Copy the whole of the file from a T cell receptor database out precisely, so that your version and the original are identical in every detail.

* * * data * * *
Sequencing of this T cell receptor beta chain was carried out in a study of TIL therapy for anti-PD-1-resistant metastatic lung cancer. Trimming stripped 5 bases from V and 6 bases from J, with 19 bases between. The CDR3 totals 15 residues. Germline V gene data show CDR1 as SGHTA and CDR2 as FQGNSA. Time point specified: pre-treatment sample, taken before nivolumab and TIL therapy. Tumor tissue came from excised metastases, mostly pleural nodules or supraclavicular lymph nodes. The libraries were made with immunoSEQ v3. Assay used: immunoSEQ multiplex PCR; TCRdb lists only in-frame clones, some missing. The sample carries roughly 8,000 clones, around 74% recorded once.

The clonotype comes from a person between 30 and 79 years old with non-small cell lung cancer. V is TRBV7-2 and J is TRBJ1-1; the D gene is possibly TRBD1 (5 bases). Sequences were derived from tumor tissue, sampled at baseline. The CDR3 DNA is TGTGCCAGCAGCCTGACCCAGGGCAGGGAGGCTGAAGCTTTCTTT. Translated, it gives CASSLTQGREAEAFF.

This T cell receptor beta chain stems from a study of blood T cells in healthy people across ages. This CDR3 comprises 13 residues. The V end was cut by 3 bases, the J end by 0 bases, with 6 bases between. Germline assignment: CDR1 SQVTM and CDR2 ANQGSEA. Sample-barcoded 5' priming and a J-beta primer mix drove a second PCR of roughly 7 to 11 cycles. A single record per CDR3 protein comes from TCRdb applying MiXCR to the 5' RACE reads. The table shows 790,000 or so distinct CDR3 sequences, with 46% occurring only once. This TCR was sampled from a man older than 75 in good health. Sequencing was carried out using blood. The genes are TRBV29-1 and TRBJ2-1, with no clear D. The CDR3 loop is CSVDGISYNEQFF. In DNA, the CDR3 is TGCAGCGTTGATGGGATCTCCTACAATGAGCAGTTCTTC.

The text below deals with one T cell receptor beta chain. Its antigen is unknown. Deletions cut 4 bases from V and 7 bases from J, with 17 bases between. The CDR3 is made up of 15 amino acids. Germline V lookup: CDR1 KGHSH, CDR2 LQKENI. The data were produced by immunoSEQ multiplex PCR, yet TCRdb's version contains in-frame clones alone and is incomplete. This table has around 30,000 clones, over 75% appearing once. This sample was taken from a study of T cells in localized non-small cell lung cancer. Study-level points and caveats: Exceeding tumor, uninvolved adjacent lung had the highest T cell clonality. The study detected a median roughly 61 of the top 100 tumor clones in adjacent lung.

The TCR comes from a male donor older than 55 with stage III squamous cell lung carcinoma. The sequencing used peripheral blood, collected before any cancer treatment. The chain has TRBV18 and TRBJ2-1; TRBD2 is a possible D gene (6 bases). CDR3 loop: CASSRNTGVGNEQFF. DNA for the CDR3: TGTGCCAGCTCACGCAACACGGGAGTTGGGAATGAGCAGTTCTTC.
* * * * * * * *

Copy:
Sequencing of this T cell receptor beta chain was carried out in a study of TIL therapy for anti-PD-1-resistant metastatic lung cancer. Trimming stripped 5 bases from V and 6 bases from J, with 19 bases between. The CDR3 totals 15 residues. Germline V gene data show CDR1 as SGHTA and CDR2 as FQGNSA. Time point specified: pre-treatment sample, taken before nivolumab and TIL therapy. Tumor tissue came from excised metastases, mostly pleural nodules or supraclavicular lymph nodes. The libraries were made with immunoSEQ v3. Assay used: immunoSEQ multiplex PCR; TCRdb lists only in-frame clones, some missing. The sample carries roughly 8,000 clones, around 74% recorded once.

The clonotype comes from a person between 30 and 79 years old with non-small cell lung cancer. V is TRBV7-2 and J is TRBJ1-1; the D gene is possibly TRBD1 (5 bases). Sequences were derived from tumor tissue, sampled at baseline. The CDR3 DNA is TGTGCCAGCAGCCTGACCCAGGGCAGGGAGGCTGAAGCTTTCTTT. Translated, it gives CASSLTQGREAEAFF.

This T cell receptor beta chain stems from a study of blood T cells in healthy people across ages. This CDR3 comprises 13 residues. The V end was cut by 3 bases, the J end by 0 bases, with 6 bases between. Germline assignment: CDR1 SQVTM and CDR2 ANQGSEA. Sample-barcoded 5' priming and a J-beta primer mix drove a second PCR of roughly 7 to 11 cycles. A single record per CDR3 protein comes from TCRdb applying MiXCR to the 5' RACE reads. The table shows 790,000 or so distinct CDR3 sequences, with 46% occurring only once. This TCR was sampled from a man older than 75 in good health. Sequencing was carried out using blood. The genes are TRBV29-1 and TRBJ2-1, with no clear D. The CDR3 loop is CSVDGISYNEQFF. In DNA, the CDR3 is TGCAGCGTTGATGGGATCTCCTACAATGAGCAGTTCTTC.

The text below deals with one T cell receptor beta chain. Its antigen is unknown. Deletions cut 4 bases from V and 7 bases from J, with 17 bases between. The CDR3 is made up of 15 amino acids. Germline V lookup: CDR1 KGHSH, CDR2 LQKENI. The data were produced by immunoSEQ multiplex PCR, yet TCRdb's version contains in-frame clones alone and is incomplete. This table has around 30,000 clones, over 75% appearing once. This sample was taken from a study of T cells in localized non-small cell lung cancer. Study-level points and caveats: Exceeding tumor, uninvolved adjacent lung had the highest T cell clonality. The study detected a median roughly 61 of the top 100 tumor clones in adjacent lung.

The TCR comes from a male donor older than 55 with stage III squamous cell lung carcinoma. The sequencing used peripheral blood, collected before any cancer treatment. The chain has TRBV18 and TRBJ2-1; TRBD2 is a possible D gene (6 bases). CDR3 loop: CASSRNTGVGNEQFF. DNA for the CDR3: TGTGCCAGCTCACGCAACACGGGAGTTGGGAATGAGCAGTTCTTC.